Tag: Ron Rash

Gifting the Perfect Book: For Grit Lit Aficionados

Ron Rash, man.  Ron.  Rash.

In a previous blog, I waxed poetic (or, maybe I approached giddy) about Ron Rash’s writing.  I’ve yet to encounter a writer who can shift gears so seamlessly between genres.  His short stories are perfect, his poetry is stunning, and his novels are exquisite.  His most recent foray into long-form fiction, The Risen, does not disappoint.  While it doesn’t quite have the punch that his previous novel, Above the Waterfall, does, it’s still a fantastic read.

risenLike all of Rash’s fiction, The Risen is set in North Carolina, and this place informs both the characters and plot.  Our narrator, Eugene, tells us two parallel stories: first, he recalls his youth, specifically the summer of 1969, in which his sixteen-year-old self and his older brother Bill meet Ligeia, a rebellious teenager spending the summer away from her native Daytona Beach.  Ligeia’s parents have shipped her to live with relatives in small-town North Carolina as a way of insulating her from the drug-fueled lifestyle she had created for herself.  Instead of detoxing, though, Ligeia uses her charms to pull Bill and Eugene into her world, causing a rift to emerge between both the brothers, and their domineering, manipulative Grandfather.

Second, Eugene also spends time in his present day, which is equally fraught. Bill has become a well-known and respected surgeon (following in Grandfather’s medical footsteps), while Eugene’s alcohol abuse has dried up his potential talent as both a novelist and English professor.  The two plotlines converge, however, when Eugene comes across a news report of the discovery of a body next to the creek at which he, Bill, and Ligeia would rendezvous for teenage mischief—namely, drug use (thanks to Bill and Eugene lifting painkillers from Grandfather’s clinic).  Eugene is convinced that the body is Ligeia’s and, after pressing Bill for the truth, ends up discovering some troubling truths about himself, his Grandfather, his brother, and his past.  He also makes some revelations to us, the readers, that were hinted at but never fully explained.

The beauty of so much of Rash’s work is the music in his language—his prose is flowing and gorgeous.  Above the Waterfall was  a slow, dense read because of Rash’s poetic wording.  The Risen is still beautiful, but reads at a much quicker clip.  Unlike most of Rash’s other writing, The Risen’s use of parallel plots adds a touch of complexity to the work.  Don’t worry, though: this isn’t indecipherable  (I’m looking at you, William Faulkner).  Eugene’s narration is clear and the reader is never confused whether we’re following him in the past or the present.

The Risen would make a fantastic gift for someone who needs an enjoyable read, or as a gift to yourself as a break from the hustle of the season.

Ron Rash will serve as a panelist on the “Larry Brown, the South, and the Modern Novel” discussion at the Mississippi Book Festival on Saturday, August 19 at 1:30 p.m. at the State Capitol in Room 113.

Ron Rash and his powerful ‘Poems’

I’ve stopped fighting Ron Rash.

This is how it usually happens: I see a book on the shelves at the store, hear other booksellers talking about it, and think to myself Sounds good, but I really need to wait till my next paycheck to buy another book. Then, said author shows up and does a phenomenal reading. Predictably, my aforementioned responsibility dissolves, and I become Veruca Salt from Charlie and the Chocolate Factory, clutching a copy of the book and mumbling to myself, “I want it NOW!!!”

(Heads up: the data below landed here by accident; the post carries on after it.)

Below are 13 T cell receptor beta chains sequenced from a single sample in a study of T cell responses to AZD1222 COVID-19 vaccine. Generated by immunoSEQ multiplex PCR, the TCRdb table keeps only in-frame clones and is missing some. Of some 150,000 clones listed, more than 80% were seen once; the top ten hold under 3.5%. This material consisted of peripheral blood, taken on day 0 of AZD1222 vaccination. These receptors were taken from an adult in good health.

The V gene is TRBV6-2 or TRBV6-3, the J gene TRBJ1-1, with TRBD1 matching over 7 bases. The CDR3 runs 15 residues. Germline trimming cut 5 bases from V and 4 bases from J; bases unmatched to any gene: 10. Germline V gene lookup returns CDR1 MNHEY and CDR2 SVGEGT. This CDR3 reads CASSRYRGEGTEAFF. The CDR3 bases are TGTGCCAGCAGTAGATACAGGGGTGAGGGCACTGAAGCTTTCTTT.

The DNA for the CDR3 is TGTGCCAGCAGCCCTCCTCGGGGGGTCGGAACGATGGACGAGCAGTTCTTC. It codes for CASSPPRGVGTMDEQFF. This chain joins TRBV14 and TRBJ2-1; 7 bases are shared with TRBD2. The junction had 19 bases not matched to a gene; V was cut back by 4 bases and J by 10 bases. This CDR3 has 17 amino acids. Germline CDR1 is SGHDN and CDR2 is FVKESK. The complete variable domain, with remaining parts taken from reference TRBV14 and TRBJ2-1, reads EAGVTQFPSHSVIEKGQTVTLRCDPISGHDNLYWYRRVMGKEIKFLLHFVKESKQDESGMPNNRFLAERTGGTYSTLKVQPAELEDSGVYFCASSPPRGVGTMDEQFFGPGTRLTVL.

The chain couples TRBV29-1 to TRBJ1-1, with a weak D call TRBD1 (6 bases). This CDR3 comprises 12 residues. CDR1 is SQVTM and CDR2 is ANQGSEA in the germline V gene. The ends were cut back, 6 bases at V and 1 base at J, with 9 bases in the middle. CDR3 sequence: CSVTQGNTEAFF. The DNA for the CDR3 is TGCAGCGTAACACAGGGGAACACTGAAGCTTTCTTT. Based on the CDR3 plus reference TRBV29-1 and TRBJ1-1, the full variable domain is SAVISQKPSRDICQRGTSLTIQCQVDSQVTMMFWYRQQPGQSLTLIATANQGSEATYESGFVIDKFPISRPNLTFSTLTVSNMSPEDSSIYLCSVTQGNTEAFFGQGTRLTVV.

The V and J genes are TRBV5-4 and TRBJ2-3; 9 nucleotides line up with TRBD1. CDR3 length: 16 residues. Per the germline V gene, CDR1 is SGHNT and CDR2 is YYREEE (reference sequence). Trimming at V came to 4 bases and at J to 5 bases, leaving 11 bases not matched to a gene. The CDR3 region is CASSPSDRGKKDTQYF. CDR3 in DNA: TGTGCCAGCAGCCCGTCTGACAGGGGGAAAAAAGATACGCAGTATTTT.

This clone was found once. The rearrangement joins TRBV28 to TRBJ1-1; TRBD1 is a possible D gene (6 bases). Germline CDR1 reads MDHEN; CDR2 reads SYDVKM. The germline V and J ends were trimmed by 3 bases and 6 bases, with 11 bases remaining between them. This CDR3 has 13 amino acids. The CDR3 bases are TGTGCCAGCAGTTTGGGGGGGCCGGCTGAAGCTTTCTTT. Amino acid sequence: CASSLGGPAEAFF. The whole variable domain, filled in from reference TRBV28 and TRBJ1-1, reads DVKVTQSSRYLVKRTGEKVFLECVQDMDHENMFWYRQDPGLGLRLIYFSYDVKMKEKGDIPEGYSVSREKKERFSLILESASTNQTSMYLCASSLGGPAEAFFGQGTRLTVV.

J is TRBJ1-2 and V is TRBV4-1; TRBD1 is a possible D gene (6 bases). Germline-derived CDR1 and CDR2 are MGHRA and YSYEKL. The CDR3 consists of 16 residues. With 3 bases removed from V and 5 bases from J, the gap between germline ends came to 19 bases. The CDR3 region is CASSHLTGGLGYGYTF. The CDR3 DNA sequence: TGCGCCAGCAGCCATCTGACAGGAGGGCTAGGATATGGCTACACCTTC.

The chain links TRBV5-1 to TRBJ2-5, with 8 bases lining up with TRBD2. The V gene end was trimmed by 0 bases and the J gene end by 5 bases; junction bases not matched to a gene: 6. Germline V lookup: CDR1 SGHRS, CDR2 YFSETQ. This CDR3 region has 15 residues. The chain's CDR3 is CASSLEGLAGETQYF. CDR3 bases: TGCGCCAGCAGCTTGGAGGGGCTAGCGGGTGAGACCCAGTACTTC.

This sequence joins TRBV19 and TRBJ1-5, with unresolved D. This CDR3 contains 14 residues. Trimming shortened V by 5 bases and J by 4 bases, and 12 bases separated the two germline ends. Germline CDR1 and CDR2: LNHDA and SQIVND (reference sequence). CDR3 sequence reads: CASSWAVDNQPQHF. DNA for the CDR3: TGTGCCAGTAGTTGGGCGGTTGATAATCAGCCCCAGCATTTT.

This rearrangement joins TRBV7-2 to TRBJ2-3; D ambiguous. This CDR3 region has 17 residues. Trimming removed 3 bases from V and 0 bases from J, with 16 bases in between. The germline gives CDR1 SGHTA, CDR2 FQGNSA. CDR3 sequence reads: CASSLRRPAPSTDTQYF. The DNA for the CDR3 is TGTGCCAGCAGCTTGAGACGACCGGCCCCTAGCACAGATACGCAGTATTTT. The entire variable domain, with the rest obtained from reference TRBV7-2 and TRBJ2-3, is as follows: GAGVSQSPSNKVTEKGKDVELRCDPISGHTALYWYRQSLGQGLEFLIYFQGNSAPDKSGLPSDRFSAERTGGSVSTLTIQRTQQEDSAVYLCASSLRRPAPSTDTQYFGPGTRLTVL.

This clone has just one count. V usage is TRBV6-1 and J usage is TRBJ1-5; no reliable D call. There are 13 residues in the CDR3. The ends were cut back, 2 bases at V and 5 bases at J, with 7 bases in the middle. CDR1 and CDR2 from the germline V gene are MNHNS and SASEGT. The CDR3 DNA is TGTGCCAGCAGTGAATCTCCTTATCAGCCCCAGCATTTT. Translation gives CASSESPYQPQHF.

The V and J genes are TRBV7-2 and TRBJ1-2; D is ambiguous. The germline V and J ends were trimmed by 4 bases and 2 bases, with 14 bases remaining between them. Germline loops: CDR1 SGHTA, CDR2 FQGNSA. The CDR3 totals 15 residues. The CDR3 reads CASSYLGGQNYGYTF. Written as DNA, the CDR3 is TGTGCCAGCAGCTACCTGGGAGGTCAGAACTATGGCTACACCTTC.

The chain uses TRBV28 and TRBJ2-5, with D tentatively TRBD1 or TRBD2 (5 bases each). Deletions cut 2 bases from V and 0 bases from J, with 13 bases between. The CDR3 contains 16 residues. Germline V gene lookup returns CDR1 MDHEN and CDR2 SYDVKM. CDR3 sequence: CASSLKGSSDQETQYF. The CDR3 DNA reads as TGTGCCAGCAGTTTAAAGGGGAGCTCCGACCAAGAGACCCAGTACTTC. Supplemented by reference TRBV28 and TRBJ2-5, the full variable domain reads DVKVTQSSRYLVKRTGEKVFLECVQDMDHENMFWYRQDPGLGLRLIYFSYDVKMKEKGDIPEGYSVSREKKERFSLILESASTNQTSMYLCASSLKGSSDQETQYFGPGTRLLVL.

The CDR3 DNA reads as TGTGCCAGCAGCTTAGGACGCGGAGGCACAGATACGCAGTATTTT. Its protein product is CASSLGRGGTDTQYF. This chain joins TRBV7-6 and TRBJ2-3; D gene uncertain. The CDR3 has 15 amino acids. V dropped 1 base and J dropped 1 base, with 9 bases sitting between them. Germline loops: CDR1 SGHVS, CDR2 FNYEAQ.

Source: The Wall Street Journal

Source: The Wall Street Journal

However, I’ve learned to stop this futility with Ron Rash. When he read from Something Rich and Strange, I knew I would love the book, and I snagged a copy before he left the store; when he read from Above the Waterfall, the entire audience was transfixed to the point of collective held breath, and I knew I needed that power on my own bookshelf. So, when I saw his Poems: New and Selected, I didn’t even wait till he came to the store. I went home with a copy that afternoon and haven’t regretted it.

Rash is one of the rare writers who can shift between prose and poetry seamlessly. Fans of Rash’s fiction often cite the depth of his characters, rich description, and gorgeous language. These things are present in his poems as well. Yet a poem can explore an idea in a different, more direct way than fiction can. While fiction examines the condition of humanity and relationships, a poem can focus on things beyond humanity, like the natural world. Take his short poem “Deep Water” for instance:

The night smooths out its black tarp,

tacks it to the sky with stars.

Lake waves slap the bank, define

a shoreline as one man casts

his seine into the unseen,

lifts the net’s pale bloom, and spills

of threadfin fill the live well.

Soon that squared pool of water

flickers as if a mirror,

surfaces memory of when

this deep water was a sky.

Jacket (4)First off, the description of the night being a “black tarp” that’s held in place by stars is simply genius. Trust me: this will affect the way you look at the night’s sky from now on. And the way the poem shifts its (and our) focus from the sky to the lake in which this unnamed man is flinging his fishing net feels natural. This sky/lake relationship is maintained at the poem’s close when, as the threadfin fish slip out of the seine net, the lake is compared to a mirror that reminds us of “when/ this deep water was a sky.”

How, exactly, was the water once a sky? That depends on who you ask. For the fish, the water is their atmosphere, and its top is to them as the sky is to us. For us, when we look skyward and see clouds, there is also a quiet understanding that those clouds will fall as rain and eventually become an earthbound body of water. Rash cleverly puns on the verb “surface,” the word serving both as the action of rising to the top (literally, the memory is being brought up) and as a reminder of the barrier between air and water.